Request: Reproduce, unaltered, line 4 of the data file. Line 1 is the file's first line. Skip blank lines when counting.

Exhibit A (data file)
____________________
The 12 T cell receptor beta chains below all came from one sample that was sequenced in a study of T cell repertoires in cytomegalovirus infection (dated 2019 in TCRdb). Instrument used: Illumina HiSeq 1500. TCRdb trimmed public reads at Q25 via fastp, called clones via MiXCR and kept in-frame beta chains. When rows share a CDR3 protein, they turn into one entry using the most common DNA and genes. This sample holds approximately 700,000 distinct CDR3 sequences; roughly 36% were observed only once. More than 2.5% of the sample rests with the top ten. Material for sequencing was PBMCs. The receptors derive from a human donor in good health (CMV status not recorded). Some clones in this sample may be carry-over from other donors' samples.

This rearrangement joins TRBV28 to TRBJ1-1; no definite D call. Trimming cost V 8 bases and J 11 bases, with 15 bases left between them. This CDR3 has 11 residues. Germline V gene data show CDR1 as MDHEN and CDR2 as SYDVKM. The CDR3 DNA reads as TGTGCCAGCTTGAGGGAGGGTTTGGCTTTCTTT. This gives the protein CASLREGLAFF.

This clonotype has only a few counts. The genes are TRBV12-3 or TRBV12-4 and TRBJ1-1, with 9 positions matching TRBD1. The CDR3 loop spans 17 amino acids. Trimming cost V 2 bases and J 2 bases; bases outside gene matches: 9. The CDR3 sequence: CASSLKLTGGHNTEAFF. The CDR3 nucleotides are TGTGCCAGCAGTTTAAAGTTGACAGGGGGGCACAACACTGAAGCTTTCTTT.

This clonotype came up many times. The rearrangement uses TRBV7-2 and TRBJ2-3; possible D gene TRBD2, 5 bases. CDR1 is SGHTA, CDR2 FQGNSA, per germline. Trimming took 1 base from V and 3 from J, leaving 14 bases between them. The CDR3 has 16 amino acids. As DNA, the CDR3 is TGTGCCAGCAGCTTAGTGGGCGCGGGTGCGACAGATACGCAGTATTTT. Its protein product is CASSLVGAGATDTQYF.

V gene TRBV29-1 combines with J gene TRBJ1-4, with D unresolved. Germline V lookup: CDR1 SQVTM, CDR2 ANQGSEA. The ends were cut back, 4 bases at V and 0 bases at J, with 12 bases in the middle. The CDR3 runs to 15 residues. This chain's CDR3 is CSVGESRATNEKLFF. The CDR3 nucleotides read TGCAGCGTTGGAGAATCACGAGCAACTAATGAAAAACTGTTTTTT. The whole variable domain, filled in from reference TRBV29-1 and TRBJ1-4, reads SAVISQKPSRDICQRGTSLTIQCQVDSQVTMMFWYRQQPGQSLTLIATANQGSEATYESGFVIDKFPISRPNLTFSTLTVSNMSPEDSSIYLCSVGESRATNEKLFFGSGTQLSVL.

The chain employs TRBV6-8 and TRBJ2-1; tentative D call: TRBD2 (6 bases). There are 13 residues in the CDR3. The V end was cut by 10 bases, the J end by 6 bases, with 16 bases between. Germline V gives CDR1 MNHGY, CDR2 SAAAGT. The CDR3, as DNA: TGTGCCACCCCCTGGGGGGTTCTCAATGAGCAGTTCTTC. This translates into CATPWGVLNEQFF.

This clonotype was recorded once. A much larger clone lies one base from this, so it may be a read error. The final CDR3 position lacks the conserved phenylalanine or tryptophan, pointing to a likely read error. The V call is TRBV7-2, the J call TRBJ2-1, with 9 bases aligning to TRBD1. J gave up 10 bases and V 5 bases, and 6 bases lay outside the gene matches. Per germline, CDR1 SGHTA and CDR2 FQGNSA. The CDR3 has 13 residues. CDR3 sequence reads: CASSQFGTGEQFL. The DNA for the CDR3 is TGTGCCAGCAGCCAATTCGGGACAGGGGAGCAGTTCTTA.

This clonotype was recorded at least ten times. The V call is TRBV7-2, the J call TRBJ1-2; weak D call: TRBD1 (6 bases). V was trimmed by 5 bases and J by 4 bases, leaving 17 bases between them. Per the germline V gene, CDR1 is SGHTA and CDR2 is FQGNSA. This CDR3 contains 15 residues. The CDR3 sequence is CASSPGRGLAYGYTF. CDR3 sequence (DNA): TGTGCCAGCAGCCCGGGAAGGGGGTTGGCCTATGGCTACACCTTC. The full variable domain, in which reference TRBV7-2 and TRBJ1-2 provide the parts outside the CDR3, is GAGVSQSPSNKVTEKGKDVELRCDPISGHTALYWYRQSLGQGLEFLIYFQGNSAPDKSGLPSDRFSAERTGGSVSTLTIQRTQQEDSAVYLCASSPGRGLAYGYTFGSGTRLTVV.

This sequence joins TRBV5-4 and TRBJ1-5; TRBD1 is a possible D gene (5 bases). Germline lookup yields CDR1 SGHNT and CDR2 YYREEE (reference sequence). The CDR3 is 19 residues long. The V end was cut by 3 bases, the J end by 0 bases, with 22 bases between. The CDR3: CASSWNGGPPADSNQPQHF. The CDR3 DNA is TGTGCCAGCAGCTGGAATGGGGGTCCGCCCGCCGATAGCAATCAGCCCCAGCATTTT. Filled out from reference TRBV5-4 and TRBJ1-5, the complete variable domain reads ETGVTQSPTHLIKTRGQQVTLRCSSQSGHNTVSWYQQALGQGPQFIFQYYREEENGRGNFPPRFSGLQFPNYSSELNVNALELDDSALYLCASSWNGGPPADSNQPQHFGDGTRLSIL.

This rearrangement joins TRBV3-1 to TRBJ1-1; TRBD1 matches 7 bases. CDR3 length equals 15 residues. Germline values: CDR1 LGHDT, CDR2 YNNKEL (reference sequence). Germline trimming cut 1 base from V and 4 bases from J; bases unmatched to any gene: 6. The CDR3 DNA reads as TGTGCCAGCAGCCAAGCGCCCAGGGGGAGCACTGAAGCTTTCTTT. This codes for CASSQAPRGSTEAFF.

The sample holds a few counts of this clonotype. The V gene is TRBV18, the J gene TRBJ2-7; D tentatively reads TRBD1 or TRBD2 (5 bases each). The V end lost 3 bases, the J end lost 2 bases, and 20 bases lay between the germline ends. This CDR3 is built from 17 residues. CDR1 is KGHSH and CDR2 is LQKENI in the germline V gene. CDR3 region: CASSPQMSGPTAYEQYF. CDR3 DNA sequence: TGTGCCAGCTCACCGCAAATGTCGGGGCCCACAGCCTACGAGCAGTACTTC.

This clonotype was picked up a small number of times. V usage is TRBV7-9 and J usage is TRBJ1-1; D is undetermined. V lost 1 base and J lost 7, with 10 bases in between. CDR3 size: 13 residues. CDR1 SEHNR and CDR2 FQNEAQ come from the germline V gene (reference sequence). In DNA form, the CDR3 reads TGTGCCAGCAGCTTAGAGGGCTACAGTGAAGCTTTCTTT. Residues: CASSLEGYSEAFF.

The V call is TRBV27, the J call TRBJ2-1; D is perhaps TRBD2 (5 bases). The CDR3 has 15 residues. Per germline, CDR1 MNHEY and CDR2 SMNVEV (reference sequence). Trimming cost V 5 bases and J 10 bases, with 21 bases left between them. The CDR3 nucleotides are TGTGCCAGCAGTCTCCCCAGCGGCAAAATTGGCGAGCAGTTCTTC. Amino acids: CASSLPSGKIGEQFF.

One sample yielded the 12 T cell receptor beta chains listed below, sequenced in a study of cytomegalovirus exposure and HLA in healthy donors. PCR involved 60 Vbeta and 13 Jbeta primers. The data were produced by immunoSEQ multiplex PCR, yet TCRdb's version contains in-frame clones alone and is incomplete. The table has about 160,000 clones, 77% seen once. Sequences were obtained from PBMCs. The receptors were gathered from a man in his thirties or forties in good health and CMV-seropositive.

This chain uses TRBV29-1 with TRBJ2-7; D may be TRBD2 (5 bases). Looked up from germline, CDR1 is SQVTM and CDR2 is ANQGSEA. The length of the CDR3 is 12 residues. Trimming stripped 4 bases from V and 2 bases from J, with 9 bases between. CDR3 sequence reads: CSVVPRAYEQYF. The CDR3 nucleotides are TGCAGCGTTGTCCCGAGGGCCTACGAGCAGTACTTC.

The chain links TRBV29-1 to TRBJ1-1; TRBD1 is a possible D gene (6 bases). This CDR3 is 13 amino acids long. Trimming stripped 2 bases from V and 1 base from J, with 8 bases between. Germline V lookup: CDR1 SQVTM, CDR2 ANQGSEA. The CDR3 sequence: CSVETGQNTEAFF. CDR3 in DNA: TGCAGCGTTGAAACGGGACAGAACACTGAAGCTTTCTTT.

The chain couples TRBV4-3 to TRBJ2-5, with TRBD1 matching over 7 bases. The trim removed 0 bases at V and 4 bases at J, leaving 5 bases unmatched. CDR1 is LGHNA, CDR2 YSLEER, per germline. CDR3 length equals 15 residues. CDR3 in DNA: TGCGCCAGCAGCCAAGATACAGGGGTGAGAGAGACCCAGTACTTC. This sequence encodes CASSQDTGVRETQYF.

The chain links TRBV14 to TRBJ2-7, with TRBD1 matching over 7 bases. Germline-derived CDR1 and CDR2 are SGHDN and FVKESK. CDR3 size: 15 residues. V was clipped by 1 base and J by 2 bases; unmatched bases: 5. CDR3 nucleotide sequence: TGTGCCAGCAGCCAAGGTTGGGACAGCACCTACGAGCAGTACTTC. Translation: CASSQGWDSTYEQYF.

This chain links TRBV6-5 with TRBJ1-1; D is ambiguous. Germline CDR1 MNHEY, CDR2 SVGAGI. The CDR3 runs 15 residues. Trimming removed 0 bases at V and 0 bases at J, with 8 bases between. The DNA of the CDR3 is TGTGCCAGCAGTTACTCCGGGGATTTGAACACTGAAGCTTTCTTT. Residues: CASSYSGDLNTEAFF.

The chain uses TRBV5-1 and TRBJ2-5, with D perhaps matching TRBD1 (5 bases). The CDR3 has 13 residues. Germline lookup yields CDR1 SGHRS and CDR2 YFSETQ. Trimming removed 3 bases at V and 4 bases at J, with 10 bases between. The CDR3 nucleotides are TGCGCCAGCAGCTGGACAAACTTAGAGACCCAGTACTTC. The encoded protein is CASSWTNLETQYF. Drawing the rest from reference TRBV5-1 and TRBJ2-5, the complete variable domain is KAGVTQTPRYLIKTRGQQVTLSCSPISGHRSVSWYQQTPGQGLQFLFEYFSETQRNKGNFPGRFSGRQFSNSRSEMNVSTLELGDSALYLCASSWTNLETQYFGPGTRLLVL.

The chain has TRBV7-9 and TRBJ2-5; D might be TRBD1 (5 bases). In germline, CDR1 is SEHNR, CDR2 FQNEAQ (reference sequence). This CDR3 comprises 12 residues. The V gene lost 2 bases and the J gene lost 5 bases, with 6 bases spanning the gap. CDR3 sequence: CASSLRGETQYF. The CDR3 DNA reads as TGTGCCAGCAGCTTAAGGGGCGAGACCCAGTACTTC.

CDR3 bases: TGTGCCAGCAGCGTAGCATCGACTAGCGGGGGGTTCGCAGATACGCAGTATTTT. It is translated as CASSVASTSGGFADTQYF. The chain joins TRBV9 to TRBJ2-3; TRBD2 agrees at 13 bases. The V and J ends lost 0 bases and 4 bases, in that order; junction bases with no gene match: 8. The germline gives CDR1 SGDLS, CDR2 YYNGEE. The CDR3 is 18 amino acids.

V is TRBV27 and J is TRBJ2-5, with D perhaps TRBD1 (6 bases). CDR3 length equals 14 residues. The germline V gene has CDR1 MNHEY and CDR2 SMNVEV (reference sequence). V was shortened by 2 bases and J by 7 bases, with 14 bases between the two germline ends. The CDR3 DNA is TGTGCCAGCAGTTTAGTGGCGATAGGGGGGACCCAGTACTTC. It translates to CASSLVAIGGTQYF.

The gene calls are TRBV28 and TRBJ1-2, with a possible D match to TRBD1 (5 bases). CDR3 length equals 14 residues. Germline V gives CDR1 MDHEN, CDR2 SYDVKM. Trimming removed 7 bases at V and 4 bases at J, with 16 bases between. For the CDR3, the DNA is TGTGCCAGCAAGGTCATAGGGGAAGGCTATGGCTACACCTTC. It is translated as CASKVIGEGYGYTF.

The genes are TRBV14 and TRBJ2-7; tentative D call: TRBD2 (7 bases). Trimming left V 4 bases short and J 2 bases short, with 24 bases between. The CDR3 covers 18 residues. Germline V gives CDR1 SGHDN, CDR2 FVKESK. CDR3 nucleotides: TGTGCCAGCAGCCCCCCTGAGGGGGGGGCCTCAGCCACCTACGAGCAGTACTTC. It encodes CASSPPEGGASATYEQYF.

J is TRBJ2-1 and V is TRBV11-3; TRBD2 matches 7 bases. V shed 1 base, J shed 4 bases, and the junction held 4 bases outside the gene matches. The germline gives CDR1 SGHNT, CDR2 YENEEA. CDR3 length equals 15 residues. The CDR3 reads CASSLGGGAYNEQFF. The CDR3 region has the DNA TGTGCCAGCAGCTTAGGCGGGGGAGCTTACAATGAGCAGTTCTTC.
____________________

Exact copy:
This clonotype came up many times. The rearrangement uses TRBV7-2 and TRBJ2-3; possible D gene TRBD2, 5 bases. CDR1 is SGHTA, CDR2 FQGNSA, per germline. Trimming took 1 base from V and 3 from J, leaving 14 bases between them. The CDR3 has 16 amino acids. As DNA, the CDR3 is TGTGCCAGCAGCTTAGTGGGCGCGGGTGCGACAGATACGCAGTATTTT. Its protein product is CASSLVGAGATDTQYF.